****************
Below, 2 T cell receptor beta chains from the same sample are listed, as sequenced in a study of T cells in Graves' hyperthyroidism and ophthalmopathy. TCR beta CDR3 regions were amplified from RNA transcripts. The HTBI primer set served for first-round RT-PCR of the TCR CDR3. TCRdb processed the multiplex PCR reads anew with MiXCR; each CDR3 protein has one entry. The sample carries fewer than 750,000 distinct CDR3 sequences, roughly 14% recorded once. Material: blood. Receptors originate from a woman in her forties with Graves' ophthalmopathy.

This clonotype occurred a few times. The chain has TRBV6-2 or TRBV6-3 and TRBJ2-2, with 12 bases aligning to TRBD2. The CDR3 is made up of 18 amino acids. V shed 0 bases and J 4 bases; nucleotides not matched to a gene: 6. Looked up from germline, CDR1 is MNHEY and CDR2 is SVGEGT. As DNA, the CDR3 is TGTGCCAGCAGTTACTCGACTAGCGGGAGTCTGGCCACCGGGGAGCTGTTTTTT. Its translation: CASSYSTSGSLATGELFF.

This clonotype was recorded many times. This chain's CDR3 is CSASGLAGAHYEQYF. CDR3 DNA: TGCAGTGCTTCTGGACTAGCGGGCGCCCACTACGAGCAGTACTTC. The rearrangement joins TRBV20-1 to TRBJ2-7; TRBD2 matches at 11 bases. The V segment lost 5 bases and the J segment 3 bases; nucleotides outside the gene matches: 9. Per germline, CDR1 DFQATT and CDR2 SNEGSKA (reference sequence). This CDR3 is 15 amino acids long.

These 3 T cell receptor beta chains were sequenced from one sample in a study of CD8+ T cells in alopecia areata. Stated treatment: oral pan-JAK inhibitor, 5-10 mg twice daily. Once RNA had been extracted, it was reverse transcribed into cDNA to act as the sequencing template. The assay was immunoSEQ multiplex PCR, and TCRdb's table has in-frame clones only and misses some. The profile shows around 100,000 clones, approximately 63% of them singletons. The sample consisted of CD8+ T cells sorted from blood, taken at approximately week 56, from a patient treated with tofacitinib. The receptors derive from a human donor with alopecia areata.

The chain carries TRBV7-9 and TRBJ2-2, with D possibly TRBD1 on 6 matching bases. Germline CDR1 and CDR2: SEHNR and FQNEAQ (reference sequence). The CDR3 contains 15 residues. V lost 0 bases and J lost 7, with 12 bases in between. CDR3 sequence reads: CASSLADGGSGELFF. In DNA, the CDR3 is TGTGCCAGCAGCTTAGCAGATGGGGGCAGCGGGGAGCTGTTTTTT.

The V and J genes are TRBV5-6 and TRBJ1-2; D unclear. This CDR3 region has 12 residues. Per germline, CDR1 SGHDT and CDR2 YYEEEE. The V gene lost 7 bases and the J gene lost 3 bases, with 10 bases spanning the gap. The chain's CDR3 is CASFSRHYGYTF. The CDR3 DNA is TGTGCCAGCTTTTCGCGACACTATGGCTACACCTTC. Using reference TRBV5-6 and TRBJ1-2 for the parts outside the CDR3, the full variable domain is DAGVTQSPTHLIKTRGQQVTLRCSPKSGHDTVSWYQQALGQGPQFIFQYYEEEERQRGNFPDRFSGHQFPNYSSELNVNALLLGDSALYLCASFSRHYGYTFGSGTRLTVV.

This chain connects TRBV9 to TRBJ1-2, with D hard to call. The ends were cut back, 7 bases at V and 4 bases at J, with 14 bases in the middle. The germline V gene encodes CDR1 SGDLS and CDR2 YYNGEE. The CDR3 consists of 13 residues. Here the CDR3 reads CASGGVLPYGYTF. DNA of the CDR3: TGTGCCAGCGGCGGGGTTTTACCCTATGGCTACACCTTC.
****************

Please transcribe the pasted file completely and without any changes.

Below, 2 T cell receptor beta chains from the same sample are listed, as sequenced in a study of T cells in Graves' hyperthyroidism and ophthalmopathy. TCR beta CDR3 regions were amplified from RNA transcripts. The HTBI primer set served for first-round RT-PCR of the TCR CDR3. TCRdb processed the multiplex PCR reads anew with MiXCR; each CDR3 protein has one entry. The sample carries fewer than 750,000 distinct CDR3 sequences, roughly 14% recorded once. Material: blood. Receptors originate from a woman in her forties with Graves' ophthalmopathy.

This clonotype occurred a few times. The chain has TRBV6-2 or TRBV6-3 and TRBJ2-2, with 12 bases aligning to TRBD2. The CDR3 is made up of 18 amino acids. V shed 0 bases and J 4 bases; nucleotides not matched to a gene: 6. Looked up from germline, CDR1 is MNHEY and CDR2 is SVGEGT. As DNA, the CDR3 is TGTGCCAGCAGTTACTCGACTAGCGGGAGTCTGGCCACCGGGGAGCTGTTTTTT. Its translation: CASSYSTSGSLATGELFF.

This clonotype was recorded many times. This chain's CDR3 is CSASGLAGAHYEQYF. CDR3 DNA: TGCAGTGCTTCTGGACTAGCGGGCGCCCACTACGAGCAGTACTTC. The rearrangement joins TRBV20-1 to TRBJ2-7; TRBD2 matches at 11 bases. The V segment lost 5 bases and the J segment 3 bases; nucleotides outside the gene matches: 9. Per germline, CDR1 DFQATT and CDR2 SNEGSKA (reference sequence). This CDR3 is 15 amino acids long.

These 3 T cell receptor beta chains were sequenced from one sample in a study of CD8+ T cells in alopecia areata. Stated treatment: oral pan-JAK inhibitor, 5-10 mg twice daily. Once RNA had been extracted, it was reverse transcribed into cDNA to act as the sequencing template. The assay was immunoSEQ multiplex PCR, and TCRdb's table has in-frame clones only and misses some. The profile shows around 100,000 clones, approximately 63% of them singletons. The sample consisted of CD8+ T cells sorted from blood, taken at approximately week 56, from a patient treated with tofacitinib. The receptors derive from a human donor with alopecia areata.

The chain carries TRBV7-9 and TRBJ2-2, with D possibly TRBD1 on 6 matching bases. Germline CDR1 and CDR2: SEHNR and FQNEAQ (reference sequence). The CDR3 contains 15 residues. V lost 0 bases and J lost 7, with 12 bases in between. CDR3 sequence reads: CASSLADGGSGELFF. In DNA, the CDR3 is TGTGCCAGCAGCTTAGCAGATGGGGGCAGCGGGGAGCTGTTTTTT.

The V and J genes are TRBV5-6 and TRBJ1-2; D unclear. This CDR3 region has 12 residues. Per germline, CDR1 SGHDT and CDR2 YYEEEE. The V gene lost 7 bases and the J gene lost 3 bases, with 10 bases spanning the gap. The chain's CDR3 is CASFSRHYGYTF. The CDR3 DNA is TGTGCCAGCTTTTCGCGACACTATGGCTACACCTTC. Using reference TRBV5-6 and TRBJ1-2 for the parts outside the CDR3, the full variable domain is DAGVTQSPTHLIKTRGQQVTLRCSPKSGHDTVSWYQQALGQGPQFIFQYYEEEERQRGNFPDRFSGHQFPNYSSELNVNALLLGDSALYLCASFSRHYGYTFGSGTRLTVV.

This chain connects TRBV9 to TRBJ1-2, with D hard to call. The ends were cut back, 7 bases at V and 4 bases at J, with 14 bases in the middle. The germline V gene encodes CDR1 SGDLS and CDR2 YYNGEE. The CDR3 consists of 13 residues. Here the CDR3 reads CASGGVLPYGYTF. DNA of the CDR3: TGTGCCAGCGGCGGGGTTTTACCCTATGGCTACACCTTC.